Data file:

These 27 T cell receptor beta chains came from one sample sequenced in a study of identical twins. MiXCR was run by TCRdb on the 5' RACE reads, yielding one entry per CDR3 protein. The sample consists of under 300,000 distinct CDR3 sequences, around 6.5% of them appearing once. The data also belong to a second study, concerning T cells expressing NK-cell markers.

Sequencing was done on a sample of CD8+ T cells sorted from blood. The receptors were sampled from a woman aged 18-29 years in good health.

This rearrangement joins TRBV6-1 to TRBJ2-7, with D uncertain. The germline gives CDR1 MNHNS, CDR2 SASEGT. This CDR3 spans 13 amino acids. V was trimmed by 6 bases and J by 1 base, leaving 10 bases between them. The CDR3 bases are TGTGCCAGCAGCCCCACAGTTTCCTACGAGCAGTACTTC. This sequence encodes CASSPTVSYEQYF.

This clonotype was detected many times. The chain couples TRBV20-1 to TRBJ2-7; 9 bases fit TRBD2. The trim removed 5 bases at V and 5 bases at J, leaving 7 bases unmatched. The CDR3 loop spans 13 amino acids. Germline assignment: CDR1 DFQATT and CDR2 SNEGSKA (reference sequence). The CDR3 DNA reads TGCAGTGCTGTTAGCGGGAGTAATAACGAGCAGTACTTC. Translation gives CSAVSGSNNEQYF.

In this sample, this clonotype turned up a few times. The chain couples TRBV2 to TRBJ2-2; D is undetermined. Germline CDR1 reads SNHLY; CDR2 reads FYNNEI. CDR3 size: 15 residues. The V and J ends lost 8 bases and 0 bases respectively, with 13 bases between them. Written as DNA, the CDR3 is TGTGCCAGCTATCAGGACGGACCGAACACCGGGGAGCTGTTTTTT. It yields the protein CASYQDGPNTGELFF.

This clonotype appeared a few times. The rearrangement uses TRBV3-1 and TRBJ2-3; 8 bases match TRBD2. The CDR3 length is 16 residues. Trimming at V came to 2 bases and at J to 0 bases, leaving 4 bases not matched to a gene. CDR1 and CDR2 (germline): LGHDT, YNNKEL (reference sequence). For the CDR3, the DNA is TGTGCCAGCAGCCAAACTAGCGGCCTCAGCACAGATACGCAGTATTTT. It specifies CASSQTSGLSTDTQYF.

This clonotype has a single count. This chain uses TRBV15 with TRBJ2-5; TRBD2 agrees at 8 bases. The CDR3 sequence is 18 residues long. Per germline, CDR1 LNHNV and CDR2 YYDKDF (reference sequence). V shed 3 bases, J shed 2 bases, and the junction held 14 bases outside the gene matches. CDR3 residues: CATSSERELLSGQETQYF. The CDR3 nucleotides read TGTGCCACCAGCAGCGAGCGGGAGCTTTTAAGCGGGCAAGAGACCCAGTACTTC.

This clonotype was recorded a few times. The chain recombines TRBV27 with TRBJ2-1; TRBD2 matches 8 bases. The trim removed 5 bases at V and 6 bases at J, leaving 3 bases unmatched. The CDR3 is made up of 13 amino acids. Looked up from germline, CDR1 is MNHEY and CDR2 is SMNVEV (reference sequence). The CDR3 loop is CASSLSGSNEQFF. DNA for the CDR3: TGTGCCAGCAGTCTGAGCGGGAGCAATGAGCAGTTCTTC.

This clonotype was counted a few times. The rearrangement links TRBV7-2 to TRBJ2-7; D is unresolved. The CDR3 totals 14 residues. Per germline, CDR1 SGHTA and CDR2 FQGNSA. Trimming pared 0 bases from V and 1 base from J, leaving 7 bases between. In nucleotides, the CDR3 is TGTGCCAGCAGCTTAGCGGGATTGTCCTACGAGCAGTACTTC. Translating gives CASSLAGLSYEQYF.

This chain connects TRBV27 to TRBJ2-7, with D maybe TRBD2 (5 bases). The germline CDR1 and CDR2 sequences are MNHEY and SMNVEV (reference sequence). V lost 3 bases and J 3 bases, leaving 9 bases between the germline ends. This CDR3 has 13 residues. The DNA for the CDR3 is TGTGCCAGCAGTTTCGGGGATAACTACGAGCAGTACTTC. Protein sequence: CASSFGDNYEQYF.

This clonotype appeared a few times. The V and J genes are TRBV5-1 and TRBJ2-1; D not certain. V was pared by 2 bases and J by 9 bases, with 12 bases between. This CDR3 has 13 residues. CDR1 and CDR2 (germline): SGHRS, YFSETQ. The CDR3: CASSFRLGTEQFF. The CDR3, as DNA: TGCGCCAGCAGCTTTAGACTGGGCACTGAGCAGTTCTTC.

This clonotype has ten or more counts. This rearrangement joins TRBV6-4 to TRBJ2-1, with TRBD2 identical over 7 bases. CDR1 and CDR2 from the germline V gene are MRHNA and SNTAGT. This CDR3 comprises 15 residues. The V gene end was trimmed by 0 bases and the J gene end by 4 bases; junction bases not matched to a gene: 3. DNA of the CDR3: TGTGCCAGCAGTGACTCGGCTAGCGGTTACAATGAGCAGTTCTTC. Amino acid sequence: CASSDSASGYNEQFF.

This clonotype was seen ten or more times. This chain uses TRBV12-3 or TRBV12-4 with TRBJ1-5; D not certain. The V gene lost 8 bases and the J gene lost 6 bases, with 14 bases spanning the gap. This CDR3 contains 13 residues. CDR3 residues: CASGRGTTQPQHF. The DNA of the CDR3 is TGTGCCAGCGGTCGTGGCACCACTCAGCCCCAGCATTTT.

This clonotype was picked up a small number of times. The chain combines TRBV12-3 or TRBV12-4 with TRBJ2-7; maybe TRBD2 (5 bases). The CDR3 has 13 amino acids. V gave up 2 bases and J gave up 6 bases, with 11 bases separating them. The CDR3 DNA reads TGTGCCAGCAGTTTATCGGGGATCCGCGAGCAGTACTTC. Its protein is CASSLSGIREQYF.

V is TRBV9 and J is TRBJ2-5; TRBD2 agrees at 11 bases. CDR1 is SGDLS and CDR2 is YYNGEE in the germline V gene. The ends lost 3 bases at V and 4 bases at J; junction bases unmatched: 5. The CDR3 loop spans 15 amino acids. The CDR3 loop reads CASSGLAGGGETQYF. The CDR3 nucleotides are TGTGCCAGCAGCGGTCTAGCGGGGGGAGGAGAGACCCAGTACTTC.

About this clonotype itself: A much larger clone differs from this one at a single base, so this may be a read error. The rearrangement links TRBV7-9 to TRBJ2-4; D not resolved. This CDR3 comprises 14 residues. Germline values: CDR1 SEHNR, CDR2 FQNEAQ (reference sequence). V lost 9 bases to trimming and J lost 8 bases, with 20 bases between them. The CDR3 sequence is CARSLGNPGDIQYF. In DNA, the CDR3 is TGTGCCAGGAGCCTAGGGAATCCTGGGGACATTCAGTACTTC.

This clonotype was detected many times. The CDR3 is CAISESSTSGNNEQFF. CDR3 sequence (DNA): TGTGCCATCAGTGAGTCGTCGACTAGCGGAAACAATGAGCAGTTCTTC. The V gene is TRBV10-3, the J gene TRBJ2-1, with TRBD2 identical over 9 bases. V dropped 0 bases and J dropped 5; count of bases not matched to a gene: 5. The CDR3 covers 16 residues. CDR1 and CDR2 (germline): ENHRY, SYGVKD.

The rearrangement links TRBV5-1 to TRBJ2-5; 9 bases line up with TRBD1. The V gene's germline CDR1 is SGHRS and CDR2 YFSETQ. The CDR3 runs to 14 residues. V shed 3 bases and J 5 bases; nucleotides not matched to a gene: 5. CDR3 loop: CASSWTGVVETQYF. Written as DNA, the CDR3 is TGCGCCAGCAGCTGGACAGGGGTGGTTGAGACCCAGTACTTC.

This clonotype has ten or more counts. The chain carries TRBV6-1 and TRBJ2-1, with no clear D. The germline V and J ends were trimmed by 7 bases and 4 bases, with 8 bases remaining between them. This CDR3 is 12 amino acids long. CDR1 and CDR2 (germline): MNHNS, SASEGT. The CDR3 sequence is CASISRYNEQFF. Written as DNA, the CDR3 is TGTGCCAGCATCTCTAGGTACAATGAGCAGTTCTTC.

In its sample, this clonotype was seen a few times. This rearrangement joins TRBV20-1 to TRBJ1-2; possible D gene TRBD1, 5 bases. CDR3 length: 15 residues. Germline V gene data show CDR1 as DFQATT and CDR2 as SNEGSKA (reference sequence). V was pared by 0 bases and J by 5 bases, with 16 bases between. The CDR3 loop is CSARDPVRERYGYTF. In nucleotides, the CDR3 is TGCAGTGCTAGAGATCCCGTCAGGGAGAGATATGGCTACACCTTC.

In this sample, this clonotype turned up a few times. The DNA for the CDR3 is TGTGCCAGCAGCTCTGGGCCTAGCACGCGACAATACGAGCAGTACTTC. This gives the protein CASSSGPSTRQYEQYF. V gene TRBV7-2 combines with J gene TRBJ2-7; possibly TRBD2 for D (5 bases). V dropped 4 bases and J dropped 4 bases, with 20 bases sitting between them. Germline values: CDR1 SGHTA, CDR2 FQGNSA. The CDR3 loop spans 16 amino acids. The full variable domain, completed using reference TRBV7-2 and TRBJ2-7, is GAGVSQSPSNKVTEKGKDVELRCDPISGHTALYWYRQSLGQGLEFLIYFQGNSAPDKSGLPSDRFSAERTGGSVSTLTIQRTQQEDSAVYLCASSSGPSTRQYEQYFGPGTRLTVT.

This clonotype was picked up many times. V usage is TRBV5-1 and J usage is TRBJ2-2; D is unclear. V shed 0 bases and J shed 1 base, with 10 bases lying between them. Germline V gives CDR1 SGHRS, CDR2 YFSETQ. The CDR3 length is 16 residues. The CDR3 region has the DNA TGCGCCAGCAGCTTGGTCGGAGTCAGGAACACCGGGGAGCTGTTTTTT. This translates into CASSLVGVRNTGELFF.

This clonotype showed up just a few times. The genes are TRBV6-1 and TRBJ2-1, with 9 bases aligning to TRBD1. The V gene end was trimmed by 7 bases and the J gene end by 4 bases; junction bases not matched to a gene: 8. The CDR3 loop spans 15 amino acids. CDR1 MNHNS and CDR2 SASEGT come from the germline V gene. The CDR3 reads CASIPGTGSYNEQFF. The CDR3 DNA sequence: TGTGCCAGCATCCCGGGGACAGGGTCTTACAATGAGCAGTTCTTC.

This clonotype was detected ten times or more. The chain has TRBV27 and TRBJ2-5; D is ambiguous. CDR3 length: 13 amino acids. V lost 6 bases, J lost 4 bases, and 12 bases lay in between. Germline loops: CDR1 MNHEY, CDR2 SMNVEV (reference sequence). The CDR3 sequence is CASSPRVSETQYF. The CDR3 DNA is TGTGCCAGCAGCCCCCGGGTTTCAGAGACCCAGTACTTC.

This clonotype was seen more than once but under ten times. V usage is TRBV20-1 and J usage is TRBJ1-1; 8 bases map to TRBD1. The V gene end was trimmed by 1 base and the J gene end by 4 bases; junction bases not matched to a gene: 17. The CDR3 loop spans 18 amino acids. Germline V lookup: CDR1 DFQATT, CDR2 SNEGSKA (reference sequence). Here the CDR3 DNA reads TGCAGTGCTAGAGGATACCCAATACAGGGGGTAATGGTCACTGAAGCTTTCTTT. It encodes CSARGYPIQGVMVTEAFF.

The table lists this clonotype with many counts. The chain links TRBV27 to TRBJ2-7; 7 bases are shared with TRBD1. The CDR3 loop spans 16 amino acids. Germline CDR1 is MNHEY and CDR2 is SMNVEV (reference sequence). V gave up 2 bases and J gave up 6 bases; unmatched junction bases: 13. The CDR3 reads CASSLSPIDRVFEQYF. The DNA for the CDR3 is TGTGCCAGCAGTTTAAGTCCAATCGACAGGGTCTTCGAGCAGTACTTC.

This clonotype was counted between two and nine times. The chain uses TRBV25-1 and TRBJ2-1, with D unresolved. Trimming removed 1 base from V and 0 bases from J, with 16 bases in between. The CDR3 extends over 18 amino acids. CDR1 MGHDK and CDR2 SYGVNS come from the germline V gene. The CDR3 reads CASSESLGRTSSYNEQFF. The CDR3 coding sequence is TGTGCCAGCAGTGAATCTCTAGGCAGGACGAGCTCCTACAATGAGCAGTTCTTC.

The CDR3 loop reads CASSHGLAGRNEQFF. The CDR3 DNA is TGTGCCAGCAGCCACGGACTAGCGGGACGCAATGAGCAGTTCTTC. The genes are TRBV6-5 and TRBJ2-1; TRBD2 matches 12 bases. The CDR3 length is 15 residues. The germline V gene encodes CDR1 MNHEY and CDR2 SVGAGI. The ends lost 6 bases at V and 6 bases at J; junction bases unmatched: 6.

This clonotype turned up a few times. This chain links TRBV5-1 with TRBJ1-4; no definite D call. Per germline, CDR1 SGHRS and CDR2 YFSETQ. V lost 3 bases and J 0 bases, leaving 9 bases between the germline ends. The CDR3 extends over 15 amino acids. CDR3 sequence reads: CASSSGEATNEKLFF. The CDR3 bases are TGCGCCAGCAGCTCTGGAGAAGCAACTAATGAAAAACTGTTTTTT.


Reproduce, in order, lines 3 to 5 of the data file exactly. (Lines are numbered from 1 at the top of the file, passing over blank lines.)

This rearrangement joins TRBV6-1 to TRBJ2-7, with D uncertain. The germline gives CDR1 MNHNS, CDR2 SASEGT. This CDR3 spans 13 amino acids. V was trimmed by 6 bases and J by 1 base, leaving 10 bases between them. The CDR3 bases are TGTGCCAGCAGCCCCACAGTTTCCTACGAGCAGTACTTC. This sequence encodes CASSPTVSYEQYF.

This clonotype was detected many times. The chain couples TRBV20-1 to TRBJ2-7; 9 bases fit TRBD2. The trim removed 5 bases at V and 5 bases at J, leaving 7 bases unmatched. The CDR3 loop spans 13 amino acids. Germline assignment: CDR1 DFQATT and CDR2 SNEGSKA (reference sequence). The CDR3 DNA reads TGCAGTGCTGTTAGCGGGAGTAATAACGAGCAGTACTTC. Translation gives CSAVSGSNNEQYF.

In this sample, this clonotype turned up a few times. The chain couples TRBV2 to TRBJ2-2; D is undetermined. Germline CDR1 reads SNHLY; CDR2 reads FYNNEI. CDR3 size: 15 residues. The V and J ends lost 8 bases and 0 bases respectively, with 13 bases between them. Written as DNA, the CDR3 is TGTGCCAGCTATCAGGACGGACCGAACACCGGGGAGCTGTTTTTT. It yields the protein CASYQDGPNTGELFF.